Thursday, May 4, 2017


By Samantha Woods

With exams on the horizon, students will soon be revisiting their old notes and beginning their study regiments (hopefully!). As we see our children stare at their computer screens to ‘study,’ parents often question the quality (and sometimes, quantity) of their child’s study habits. The there seems to be a lot of debate these days as to whether students should write or type their notes (a similar debate often applies to using a digital agenda/calendar vs. ‘old school’ paper agendas/calendars; typing a reminder list on your phone vs. writing it on a piece of paper...). As a seasoned teacher (a.k.a ‘old’), I have lived both worlds, witnessing printing and paper being slowly replaced by typing and computer screens. As printing and handwriting notes metamorphosized to type and tapping, I began to notice changes in my students overall retention, their conceptual understanding of the material they were studying and overall engagement with the concepts being presented.  Was this a coincidence?  

This lead me to ask the question, “Do our brains process typing differently than writing/printing on paper? Does this somehow affect our memory and recall?” Don’t get me wrong, I LOVE educational technology, especially when I see a child’s struggle be alleviated, their eyes sparkle and learning becomes easier. Assistive technology can have very positive impacts on a child’s ability to learn BUT when it comes down to memory and conceptual understanding of material, does holding a writing utensil and recording information in our own scratch, have a better chance of being recalled later on? Does typing information simply mean transcribing and not processing? What does the brain have to do to transcribe typing into meaning? Is this a challenge for all? Some? Does it depend on preferred learning style?

So, I researched….

~ a huge thank you to SOAR Learning, Susan Kruger for providing this research summary.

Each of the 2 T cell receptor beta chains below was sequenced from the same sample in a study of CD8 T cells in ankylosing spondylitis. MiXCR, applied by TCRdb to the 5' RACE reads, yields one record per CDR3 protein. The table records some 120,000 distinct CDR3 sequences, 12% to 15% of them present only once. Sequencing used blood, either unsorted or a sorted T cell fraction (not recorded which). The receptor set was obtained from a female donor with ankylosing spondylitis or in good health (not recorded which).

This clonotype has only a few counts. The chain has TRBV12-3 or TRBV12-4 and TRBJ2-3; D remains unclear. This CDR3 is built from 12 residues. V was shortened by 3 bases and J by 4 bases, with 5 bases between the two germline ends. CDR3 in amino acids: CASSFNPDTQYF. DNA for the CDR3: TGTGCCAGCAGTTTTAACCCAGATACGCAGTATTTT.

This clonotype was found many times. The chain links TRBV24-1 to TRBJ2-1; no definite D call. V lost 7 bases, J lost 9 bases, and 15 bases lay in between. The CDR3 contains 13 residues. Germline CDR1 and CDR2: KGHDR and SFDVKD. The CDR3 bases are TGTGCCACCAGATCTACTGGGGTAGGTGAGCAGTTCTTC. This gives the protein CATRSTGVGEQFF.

The Research

Two professors (one from Princeton and one from UCLA) conducted a study by running three experiments. They had students take notes in a classroom setting. The study looked at students taking notes on a variety of things: bats, bread, algorithms, faith and economics. After, the students were tested on:
  • Memory of factual detail
  • Conceptual understanding of the material
  • Ability to synthesize and generalize information
The study revealed that students who wrote their notes on paper learned more than those who typed their notes. Students who wrote their notes by hand were aware that they wouldn't catch every word. It forced them to focus on listening and digesting. Then, summarize in their own written words. The process made the brain work harder and fosters comprehension and retention of the material. The research shows that students who took notes on their laptop did take MORE notes. 

But, they retained much less. This is because students who use a laptop simply type a record of the lecture. They don't use their brain to process what is being taught. Therefore students are merely transcribing, not processing. 

According to Susan Kruger at SOAR learning, there are 
TWO POSSIBLE SOLUTIONS for successful note-taking in this day and age.
Solution #1: Take notes ‘old school’ with pencil/pen in hand
Whenever you can, write your notes by hand. Put your brain to the test. Listen, comprehend, and summarize in your notes. Besides the increased opportunity for higher retention, you won't have the distractions that come with a computer. Visual note-taking can also be an incredible tool! To learn more about visual note-taking, here's a good video